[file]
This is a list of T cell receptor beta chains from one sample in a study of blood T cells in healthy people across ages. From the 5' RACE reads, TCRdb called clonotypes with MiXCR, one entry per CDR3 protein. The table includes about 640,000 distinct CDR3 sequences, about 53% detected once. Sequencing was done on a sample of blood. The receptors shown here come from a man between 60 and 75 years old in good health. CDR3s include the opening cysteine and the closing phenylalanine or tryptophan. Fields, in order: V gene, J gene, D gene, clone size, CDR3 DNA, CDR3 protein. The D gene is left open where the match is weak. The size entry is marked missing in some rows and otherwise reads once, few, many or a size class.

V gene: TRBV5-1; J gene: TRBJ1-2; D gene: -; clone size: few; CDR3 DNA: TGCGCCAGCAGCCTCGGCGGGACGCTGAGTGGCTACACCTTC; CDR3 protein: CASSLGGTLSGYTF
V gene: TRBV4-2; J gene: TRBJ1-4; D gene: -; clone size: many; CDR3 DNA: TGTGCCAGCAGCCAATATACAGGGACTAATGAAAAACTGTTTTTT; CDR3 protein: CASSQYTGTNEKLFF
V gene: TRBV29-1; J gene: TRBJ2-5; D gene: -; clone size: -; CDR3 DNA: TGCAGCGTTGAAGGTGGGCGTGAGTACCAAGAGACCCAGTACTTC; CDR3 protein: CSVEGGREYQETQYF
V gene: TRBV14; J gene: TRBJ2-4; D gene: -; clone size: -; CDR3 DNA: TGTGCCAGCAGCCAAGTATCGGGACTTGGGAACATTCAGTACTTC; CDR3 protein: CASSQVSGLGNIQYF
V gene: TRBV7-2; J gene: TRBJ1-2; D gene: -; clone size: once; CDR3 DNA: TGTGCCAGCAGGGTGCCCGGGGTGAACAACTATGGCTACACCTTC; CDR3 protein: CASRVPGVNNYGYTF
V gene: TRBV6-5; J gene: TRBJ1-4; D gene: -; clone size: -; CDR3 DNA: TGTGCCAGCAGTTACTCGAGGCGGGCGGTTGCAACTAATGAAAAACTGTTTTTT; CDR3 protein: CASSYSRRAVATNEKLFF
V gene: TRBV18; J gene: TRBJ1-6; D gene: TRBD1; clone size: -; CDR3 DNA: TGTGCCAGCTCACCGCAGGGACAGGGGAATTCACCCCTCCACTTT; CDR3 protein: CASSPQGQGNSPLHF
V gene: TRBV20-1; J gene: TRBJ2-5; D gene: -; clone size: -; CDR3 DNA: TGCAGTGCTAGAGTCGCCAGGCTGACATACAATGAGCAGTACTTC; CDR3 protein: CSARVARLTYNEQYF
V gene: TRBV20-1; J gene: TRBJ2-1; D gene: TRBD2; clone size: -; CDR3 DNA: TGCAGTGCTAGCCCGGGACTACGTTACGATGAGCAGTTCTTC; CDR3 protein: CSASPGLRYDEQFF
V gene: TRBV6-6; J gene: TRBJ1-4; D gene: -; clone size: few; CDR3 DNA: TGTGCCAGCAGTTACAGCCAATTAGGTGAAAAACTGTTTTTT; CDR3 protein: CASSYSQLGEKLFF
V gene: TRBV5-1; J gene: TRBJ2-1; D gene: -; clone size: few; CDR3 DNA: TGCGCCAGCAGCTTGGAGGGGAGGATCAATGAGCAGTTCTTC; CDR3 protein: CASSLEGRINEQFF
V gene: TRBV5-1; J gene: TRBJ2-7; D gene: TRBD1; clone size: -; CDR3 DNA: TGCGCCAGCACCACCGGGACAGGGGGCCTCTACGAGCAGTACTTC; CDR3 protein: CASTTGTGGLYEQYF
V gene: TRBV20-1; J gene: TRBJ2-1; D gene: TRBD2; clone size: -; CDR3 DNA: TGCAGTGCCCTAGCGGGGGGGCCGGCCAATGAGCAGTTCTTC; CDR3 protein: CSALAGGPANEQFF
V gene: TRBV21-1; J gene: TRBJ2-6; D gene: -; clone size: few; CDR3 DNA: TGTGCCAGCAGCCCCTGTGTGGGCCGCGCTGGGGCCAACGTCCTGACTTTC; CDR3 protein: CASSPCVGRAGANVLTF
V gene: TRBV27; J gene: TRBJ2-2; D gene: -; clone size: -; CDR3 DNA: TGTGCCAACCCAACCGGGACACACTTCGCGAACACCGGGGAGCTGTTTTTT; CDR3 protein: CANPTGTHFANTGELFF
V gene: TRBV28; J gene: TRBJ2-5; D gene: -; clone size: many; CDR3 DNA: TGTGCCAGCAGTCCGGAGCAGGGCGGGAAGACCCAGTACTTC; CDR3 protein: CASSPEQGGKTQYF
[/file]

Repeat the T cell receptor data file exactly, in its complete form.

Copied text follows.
This is a list of T cell receptor beta chains from one sample in a study of blood T cells in healthy people across ages. From the 5' RACE reads, TCRdb called clonotypes with MiXCR, one entry per CDR3 protein. The table includes about 640,000 distinct CDR3 sequences, about 53% detected once. Sequencing was done on a sample of blood. The receptors shown here come from a man between 60 and 75 years old in good health. CDR3s include the opening cysteine and the closing phenylalanine or tryptophan. Fields, in order: V gene, J gene, D gene, clone size, CDR3 DNA, CDR3 protein. The D gene is left open where the match is weak. The size entry is marked missing in some rows and otherwise reads once, few, many or a size class.

V gene: TRBV5-1; J gene: TRBJ1-2; D gene: -; clone size: few; CDR3 DNA: TGCGCCAGCAGCCTCGGCGGGACGCTGAGTGGCTACACCTTC; CDR3 protein: CASSLGGTLSGYTF
V gene: TRBV4-2; J gene: TRBJ1-4; D gene: -; clone size: many; CDR3 DNA: TGTGCCAGCAGCCAATATACAGGGACTAATGAAAAACTGTTTTTT; CDR3 protein: CASSQYTGTNEKLFF
V gene: TRBV29-1; J gene: TRBJ2-5; D gene: -; clone size: -; CDR3 DNA: TGCAGCGTTGAAGGTGGGCGTGAGTACCAAGAGACCCAGTACTTC; CDR3 protein: CSVEGGREYQETQYF
V gene: TRBV14; J gene: TRBJ2-4; D gene: -; clone size: -; CDR3 DNA: TGTGCCAGCAGCCAAGTATCGGGACTTGGGAACATTCAGTACTTC; CDR3 protein: CASSQVSGLGNIQYF
V gene: TRBV7-2; J gene: TRBJ1-2; D gene: -; clone size: once; CDR3 DNA: TGTGCCAGCAGGGTGCCCGGGGTGAACAACTATGGCTACACCTTC; CDR3 protein: CASRVPGVNNYGYTF
V gene: TRBV6-5; J gene: TRBJ1-4; D gene: -; clone size: -; CDR3 DNA: TGTGCCAGCAGTTACTCGAGGCGGGCGGTTGCAACTAATGAAAAACTGTTTTTT; CDR3 protein: CASSYSRRAVATNEKLFF
V gene: TRBV18; J gene: TRBJ1-6; D gene: TRBD1; clone size: -; CDR3 DNA: TGTGCCAGCTCACCGCAGGGACAGGGGAATTCACCCCTCCACTTT; CDR3 protein: CASSPQGQGNSPLHF
V gene: TRBV20-1; J gene: TRBJ2-5; D gene: -; clone size: -; CDR3 DNA: TGCAGTGCTAGAGTCGCCAGGCTGACATACAATGAGCAGTACTTC; CDR3 protein: CSARVARLTYNEQYF
V gene: TRBV20-1; J gene: TRBJ2-1; D gene: TRBD2; clone size: -; CDR3 DNA: TGCAGTGCTAGCCCGGGACTACGTTACGATGAGCAGTTCTTC; CDR3 protein: CSASPGLRYDEQFF
V gene: TRBV6-6; J gene: TRBJ1-4; D gene: -; clone size: few; CDR3 DNA: TGTGCCAGCAGTTACAGCCAATTAGGTGAAAAACTGTTTTTT; CDR3 protein: CASSYSQLGEKLFF
V gene: TRBV5-1; J gene: TRBJ2-1; D gene: -; clone size: few; CDR3 DNA: TGCGCCAGCAGCTTGGAGGGGAGGATCAATGAGCAGTTCTTC; CDR3 protein: CASSLEGRINEQFF
V gene: TRBV5-1; J gene: TRBJ2-7; D gene: TRBD1; clone size: -; CDR3 DNA: TGCGCCAGCACCACCGGGACAGGGGGCCTCTACGAGCAGTACTTC; CDR3 protein: CASTTGTGGLYEQYF
V gene: TRBV20-1; J gene: TRBJ2-1; D gene: TRBD2; clone size: -; CDR3 DNA: TGCAGTGCCCTAGCGGGGGGGCCGGCCAATGAGCAGTTCTTC; CDR3 protein: CSALAGGPANEQFF
V gene: TRBV21-1; J gene: TRBJ2-6; D gene: -; clone size: few; CDR3 DNA: TGTGCCAGCAGCCCCTGTGTGGGCCGCGCTGGGGCCAACGTCCTGACTTTC; CDR3 protein: CASSPCVGRAGANVLTF
V gene: TRBV27; J gene: TRBJ2-2; D gene: -; clone size: -; CDR3 DNA: TGTGCCAACCCAACCGGGACACACTTCGCGAACACCGGGGAGCTGTTTTTT; CDR3 protein: CANPTGTHFANTGELFF
V gene: TRBV28; J gene: TRBJ2-5; D gene: -; clone size: many; CDR3 DNA: TGTGCCAGCAGTCCGGAGCAGGGCGGGAAGACCCAGTACTTC; CDR3 protein: CASSPEQGGKTQYF